There have been several further developments relating to the proposed legislation and regulations on public sector exit payments since our last blog on the subject was published in November.
On 7 December 2015, the Northern Ireland Assembly refused to endorse the provisions relating to a £95,000 cap on public sector exit payments.
On 20 December 2015, HM Treasury launched another consultation on draft regulations allowing for the recovery of exit payments when an individual returns to a similar role.
Public Sector Exit Payment Cap
As detailed in the Legislative Consent Memorandum published by the NI Assembly in October 2015, responsibility for public service pension and compensation arrangements has been devolved to Northern Ireland. However, a long standing convention of parity exists between Northern Ireland and the rest of the UK in this area. Normally, Northern Ireland schemes implement changes in pension policy as a consequence of policy decisions taken by central government and in line with changes made for the equivalent schemes in Great Britain rather than to develop or formulate policy separately. A Legislative Consent Motion was deemed to be the most effective means achieving a consistent application of the public exit sector pay cap in the UK thereby ensuring public servants in Northern Ireland were not treated more favourably than the rest of the public sector.
Following this, Mr David Murphy, the Chief Executive of the Northern Ireland Local Government Officers’ Superannuation Committee (the Pension Board for the LGPS Northern Ireland), emailed the NI Assembly Finance and Personnel Committee raising concerns about the impact a cap would have on public sector employers who are members of the LGPS. Where employees in the LGPS are made redundant and are aged 55 or over, their employer is required to pay the cost of early receipt of their pension benefits. It is proposed that this cost is excluded from the £95,000 cap. In his email, he provided a very helpful illustrative example of the likely impact of the legislation:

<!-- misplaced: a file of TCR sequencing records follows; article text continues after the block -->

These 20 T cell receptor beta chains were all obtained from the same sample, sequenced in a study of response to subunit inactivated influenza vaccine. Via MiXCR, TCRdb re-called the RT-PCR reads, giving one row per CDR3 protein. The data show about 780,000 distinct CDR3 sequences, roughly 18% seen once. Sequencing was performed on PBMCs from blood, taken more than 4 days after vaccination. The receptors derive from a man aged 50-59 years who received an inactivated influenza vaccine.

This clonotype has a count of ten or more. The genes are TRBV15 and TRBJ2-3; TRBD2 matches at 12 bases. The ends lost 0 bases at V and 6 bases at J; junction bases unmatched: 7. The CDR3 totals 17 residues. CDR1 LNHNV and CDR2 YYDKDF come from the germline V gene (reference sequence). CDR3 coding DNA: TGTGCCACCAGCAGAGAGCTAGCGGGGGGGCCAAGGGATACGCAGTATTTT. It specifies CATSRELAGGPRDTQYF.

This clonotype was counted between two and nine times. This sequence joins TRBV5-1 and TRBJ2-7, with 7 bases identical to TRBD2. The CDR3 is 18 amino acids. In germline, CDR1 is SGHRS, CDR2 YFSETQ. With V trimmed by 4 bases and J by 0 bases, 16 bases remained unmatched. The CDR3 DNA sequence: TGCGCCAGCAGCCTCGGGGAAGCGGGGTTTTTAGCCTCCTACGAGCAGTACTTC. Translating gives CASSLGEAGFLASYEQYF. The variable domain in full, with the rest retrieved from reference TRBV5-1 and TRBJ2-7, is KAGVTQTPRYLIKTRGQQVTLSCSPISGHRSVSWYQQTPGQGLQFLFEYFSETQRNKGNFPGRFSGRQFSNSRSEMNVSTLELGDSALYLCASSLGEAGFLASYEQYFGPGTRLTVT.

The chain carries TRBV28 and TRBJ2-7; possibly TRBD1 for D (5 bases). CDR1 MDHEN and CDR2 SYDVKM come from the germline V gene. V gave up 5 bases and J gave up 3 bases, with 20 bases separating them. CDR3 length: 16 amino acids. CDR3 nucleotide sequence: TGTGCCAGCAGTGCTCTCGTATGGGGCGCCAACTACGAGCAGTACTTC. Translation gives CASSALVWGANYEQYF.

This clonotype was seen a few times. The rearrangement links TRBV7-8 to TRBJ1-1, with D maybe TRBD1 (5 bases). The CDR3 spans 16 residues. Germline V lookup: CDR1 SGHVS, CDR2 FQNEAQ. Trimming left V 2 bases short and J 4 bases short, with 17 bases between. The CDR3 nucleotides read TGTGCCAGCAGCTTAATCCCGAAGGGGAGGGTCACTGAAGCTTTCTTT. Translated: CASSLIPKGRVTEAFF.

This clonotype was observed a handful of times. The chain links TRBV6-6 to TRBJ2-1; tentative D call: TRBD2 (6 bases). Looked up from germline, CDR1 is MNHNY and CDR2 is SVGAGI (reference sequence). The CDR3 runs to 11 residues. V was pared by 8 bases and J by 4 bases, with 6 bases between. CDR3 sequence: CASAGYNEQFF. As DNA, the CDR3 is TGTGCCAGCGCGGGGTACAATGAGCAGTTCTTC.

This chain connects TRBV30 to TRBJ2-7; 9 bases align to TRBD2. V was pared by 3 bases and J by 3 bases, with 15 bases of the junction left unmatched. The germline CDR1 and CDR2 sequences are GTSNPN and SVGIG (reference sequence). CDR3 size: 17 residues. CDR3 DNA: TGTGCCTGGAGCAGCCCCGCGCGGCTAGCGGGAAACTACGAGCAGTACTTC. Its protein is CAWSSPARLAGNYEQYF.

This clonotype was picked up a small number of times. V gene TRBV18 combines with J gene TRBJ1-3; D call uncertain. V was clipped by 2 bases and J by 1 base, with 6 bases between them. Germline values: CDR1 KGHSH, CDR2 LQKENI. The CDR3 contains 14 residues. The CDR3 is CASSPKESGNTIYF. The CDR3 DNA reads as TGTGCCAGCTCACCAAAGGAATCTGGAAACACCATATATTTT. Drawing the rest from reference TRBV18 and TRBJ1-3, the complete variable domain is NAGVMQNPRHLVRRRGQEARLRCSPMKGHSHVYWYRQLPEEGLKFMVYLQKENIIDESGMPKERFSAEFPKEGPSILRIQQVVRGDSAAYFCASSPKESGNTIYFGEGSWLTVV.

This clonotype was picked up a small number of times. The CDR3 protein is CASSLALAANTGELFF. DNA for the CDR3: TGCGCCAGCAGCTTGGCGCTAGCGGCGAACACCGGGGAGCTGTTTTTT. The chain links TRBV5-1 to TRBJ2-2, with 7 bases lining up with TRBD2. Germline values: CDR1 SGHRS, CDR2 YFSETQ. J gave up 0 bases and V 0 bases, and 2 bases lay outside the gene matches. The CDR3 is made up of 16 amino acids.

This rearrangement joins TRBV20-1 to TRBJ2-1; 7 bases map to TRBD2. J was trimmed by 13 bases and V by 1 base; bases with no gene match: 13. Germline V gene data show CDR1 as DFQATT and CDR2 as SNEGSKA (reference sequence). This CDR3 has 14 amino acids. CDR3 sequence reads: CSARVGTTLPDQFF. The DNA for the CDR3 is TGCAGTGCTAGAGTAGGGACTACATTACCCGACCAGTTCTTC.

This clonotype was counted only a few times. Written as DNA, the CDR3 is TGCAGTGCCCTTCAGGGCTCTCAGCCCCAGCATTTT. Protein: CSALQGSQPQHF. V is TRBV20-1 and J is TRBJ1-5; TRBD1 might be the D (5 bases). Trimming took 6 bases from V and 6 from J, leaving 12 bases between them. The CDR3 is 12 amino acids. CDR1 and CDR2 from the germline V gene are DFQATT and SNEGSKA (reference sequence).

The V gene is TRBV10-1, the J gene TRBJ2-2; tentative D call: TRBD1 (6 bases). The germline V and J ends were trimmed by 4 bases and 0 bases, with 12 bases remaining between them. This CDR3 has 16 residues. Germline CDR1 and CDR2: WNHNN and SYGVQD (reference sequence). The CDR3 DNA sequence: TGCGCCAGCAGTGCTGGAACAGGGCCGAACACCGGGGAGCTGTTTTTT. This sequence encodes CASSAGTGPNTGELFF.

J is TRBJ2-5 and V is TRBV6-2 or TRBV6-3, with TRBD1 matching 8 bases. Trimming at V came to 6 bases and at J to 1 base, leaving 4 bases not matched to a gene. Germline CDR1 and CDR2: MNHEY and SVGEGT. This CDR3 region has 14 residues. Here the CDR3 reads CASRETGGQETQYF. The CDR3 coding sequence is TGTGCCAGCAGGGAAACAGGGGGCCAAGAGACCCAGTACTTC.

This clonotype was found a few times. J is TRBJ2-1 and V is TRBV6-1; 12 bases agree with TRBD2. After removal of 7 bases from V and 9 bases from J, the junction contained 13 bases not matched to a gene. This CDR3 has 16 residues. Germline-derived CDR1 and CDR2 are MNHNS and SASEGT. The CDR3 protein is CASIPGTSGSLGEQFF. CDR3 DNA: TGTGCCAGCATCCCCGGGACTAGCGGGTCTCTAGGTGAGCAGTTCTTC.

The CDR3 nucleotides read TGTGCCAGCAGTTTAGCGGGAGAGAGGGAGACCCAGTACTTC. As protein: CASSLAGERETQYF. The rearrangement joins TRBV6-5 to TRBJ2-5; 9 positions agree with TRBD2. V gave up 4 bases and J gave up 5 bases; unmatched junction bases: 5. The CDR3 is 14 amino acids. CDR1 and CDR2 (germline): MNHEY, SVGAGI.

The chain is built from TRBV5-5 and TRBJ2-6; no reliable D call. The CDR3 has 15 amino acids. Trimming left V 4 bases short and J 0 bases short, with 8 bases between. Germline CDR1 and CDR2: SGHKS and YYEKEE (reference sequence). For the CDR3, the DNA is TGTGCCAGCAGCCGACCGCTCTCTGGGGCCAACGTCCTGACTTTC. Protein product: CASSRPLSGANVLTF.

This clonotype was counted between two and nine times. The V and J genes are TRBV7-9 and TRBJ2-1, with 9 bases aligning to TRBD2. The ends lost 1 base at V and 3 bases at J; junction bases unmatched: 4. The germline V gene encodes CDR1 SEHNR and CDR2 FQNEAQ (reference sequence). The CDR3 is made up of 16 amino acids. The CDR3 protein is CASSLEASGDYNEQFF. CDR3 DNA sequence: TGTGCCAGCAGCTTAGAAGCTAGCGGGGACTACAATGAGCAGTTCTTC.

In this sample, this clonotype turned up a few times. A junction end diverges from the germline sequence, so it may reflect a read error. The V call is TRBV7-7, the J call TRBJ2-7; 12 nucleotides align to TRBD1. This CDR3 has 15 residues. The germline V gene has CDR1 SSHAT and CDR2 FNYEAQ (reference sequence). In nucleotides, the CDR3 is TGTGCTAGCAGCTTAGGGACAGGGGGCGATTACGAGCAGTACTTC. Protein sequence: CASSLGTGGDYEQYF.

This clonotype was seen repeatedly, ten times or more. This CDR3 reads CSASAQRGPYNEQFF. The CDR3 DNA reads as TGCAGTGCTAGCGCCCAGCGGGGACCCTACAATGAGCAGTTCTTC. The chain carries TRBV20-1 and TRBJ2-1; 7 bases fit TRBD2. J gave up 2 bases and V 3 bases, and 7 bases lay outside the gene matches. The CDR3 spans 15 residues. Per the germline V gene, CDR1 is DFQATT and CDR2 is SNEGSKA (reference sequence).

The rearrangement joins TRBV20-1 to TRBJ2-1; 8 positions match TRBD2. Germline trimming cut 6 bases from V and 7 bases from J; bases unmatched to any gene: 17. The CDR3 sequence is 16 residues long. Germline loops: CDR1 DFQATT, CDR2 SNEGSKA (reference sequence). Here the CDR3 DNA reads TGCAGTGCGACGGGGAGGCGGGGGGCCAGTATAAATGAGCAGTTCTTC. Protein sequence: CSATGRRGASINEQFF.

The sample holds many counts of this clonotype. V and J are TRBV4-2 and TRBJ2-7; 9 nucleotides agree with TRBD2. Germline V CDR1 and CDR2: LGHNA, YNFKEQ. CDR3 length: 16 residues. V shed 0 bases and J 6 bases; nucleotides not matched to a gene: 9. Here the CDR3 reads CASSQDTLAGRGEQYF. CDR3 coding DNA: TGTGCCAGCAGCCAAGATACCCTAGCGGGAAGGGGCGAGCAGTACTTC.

“A female, aged 55 with 35 years’ service earning £27,000 could cause an employer to bear a cost of £95000.99 and therefore would breach the Cap in its own right before adding on any redundancy payment also received..”
He very effectively showed how the proposed cap would inhibit affected organisations’ plans to reduce staff numbers in the foreseeable future.
Mr Murphy recommended excluding the pension scheme redundancy costs from the cap thereby reducing the limitations placed on employers and removing the potential of challenges on Equality grounds. Making such amendments was outside of the remit of the NI Assembly under the Legislative Consent Motion procedure.
As such, the public sector exit pay cap has not been approved in Northern Ireland. What remains to be seen is whether or not this will lead to an amendment of the regulations. It is currently proposed that they will be implemented in England and Wales by April 2016.
At present, these regulations apply to public sector bodies as referred to in the regulations. As we explained in our earlier briefing, following the recent reclassification of housing associations by the Office of National Statistics, as the regulations are currently drafted this would include housing associations. However, DCLG has confirmed that it is their intention to exclude them from its scope. Notwithstanding this, it does set a benchmark against which the regulators of housing associations will assess the reasonableness of any severance payments made.
Public Sector Exit Payment Recovery Regulations
Separately, HM Treasury launched a further consultation on the draft repayment of Public Sector Exit Payments Regulations 2016. This consultation closes on 25 January 2016. They make various amendments to the earlier proposals including expressly excluding housing associations from its scope.
We will keep you up to date with further developments.
For advice on the potential impact of the draft legislation and regulations on your organisation, please contact a member of the Devonshires Employment Team.